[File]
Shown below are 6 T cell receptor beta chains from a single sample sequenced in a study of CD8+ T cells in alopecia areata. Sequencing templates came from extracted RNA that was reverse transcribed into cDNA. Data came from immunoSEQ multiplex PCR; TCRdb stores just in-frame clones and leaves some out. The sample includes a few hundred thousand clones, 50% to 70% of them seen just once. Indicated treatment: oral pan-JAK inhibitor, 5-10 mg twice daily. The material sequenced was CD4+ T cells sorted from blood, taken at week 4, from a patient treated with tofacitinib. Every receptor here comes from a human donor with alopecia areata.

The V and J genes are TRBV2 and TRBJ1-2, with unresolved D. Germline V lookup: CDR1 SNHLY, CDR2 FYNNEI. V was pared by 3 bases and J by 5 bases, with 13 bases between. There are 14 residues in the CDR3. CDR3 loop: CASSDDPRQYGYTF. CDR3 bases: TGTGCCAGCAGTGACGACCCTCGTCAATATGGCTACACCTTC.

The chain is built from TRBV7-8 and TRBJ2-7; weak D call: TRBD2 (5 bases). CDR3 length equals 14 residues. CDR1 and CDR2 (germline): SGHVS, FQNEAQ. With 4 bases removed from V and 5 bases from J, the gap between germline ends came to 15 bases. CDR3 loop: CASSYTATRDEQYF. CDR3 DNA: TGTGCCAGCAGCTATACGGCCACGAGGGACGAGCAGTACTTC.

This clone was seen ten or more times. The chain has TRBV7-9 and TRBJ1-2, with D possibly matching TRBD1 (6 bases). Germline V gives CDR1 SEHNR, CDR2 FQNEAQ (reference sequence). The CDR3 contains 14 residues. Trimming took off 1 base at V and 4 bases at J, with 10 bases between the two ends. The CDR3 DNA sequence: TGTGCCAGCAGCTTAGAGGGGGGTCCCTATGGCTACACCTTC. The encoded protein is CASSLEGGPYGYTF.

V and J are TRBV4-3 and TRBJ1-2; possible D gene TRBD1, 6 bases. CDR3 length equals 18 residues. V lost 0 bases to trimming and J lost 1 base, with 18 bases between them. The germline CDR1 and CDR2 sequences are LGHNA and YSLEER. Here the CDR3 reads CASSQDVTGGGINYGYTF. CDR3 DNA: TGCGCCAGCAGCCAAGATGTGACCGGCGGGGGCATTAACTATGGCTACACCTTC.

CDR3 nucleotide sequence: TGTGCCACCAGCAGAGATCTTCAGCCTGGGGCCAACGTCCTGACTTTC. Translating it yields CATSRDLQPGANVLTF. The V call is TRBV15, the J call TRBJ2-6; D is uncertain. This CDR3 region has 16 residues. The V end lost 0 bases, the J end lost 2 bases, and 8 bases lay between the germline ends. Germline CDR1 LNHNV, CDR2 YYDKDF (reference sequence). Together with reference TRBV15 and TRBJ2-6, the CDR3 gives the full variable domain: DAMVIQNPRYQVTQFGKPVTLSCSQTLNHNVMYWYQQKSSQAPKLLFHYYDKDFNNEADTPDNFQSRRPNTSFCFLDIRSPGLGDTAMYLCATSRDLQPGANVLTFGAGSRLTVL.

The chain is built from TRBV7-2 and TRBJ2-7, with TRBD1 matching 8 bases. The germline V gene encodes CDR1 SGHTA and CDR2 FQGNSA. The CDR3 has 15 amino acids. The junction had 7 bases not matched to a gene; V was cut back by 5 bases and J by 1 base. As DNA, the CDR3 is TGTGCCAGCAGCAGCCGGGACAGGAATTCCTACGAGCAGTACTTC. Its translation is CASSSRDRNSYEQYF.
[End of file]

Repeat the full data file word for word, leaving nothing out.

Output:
Shown below are 6 T cell receptor beta chains from a single sample sequenced in a study of CD8+ T cells in alopecia areata. Sequencing templates came from extracted RNA that was reverse transcribed into cDNA. Data came from immunoSEQ multiplex PCR; TCRdb stores just in-frame clones and leaves some out. The sample includes a few hundred thousand clones, 50% to 70% of them seen just once. Indicated treatment: oral pan-JAK inhibitor, 5-10 mg twice daily. The material sequenced was CD4+ T cells sorted from blood, taken at week 4, from a patient treated with tofacitinib. Every receptor here comes from a human donor with alopecia areata.

The V and J genes are TRBV2 and TRBJ1-2, with unresolved D. Germline V lookup: CDR1 SNHLY, CDR2 FYNNEI. V was pared by 3 bases and J by 5 bases, with 13 bases between. There are 14 residues in the CDR3. CDR3 loop: CASSDDPRQYGYTF. CDR3 bases: TGTGCCAGCAGTGACGACCCTCGTCAATATGGCTACACCTTC.

The chain is built from TRBV7-8 and TRBJ2-7; weak D call: TRBD2 (5 bases). CDR3 length equals 14 residues. CDR1 and CDR2 (germline): SGHVS, FQNEAQ. With 4 bases removed from V and 5 bases from J, the gap between germline ends came to 15 bases. CDR3 loop: CASSYTATRDEQYF. CDR3 DNA: TGTGCCAGCAGCTATACGGCCACGAGGGACGAGCAGTACTTC.

This clone was seen ten or more times. The chain has TRBV7-9 and TRBJ1-2, with D possibly matching TRBD1 (6 bases). Germline V gives CDR1 SEHNR, CDR2 FQNEAQ (reference sequence). The CDR3 contains 14 residues. Trimming took off 1 base at V and 4 bases at J, with 10 bases between the two ends. The CDR3 DNA sequence: TGTGCCAGCAGCTTAGAGGGGGGTCCCTATGGCTACACCTTC. The encoded protein is CASSLEGGPYGYTF.

V and J are TRBV4-3 and TRBJ1-2; possible D gene TRBD1, 6 bases. CDR3 length equals 18 residues. V lost 0 bases to trimming and J lost 1 base, with 18 bases between them. The germline CDR1 and CDR2 sequences are LGHNA and YSLEER. Here the CDR3 reads CASSQDVTGGGINYGYTF. CDR3 DNA: TGCGCCAGCAGCCAAGATGTGACCGGCGGGGGCATTAACTATGGCTACACCTTC.

CDR3 nucleotide sequence: TGTGCCACCAGCAGAGATCTTCAGCCTGGGGCCAACGTCCTGACTTTC. Translating it yields CATSRDLQPGANVLTF. The V call is TRBV15, the J call TRBJ2-6; D is uncertain. This CDR3 region has 16 residues. The V end lost 0 bases, the J end lost 2 bases, and 8 bases lay between the germline ends. Germline CDR1 LNHNV, CDR2 YYDKDF (reference sequence). Together with reference TRBV15 and TRBJ2-6, the CDR3 gives the full variable domain: DAMVIQNPRYQVTQFGKPVTLSCSQTLNHNVMYWYQQKSSQAPKLLFHYYDKDFNNEADTPDNFQSRRPNTSFCFLDIRSPGLGDTAMYLCATSRDLQPGANVLTFGAGSRLTVL.

The chain is built from TRBV7-2 and TRBJ2-7, with TRBD1 matching 8 bases. The germline V gene encodes CDR1 SGHTA and CDR2 FQGNSA. The CDR3 has 15 amino acids. The junction had 7 bases not matched to a gene; V was cut back by 5 bases and J by 1 base. As DNA, the CDR3 is TGTGCCAGCAGCAGCCGGGACAGGAATTCCTACGAGCAGTACTTC. Its translation is CASSSRDRNSYEQYF.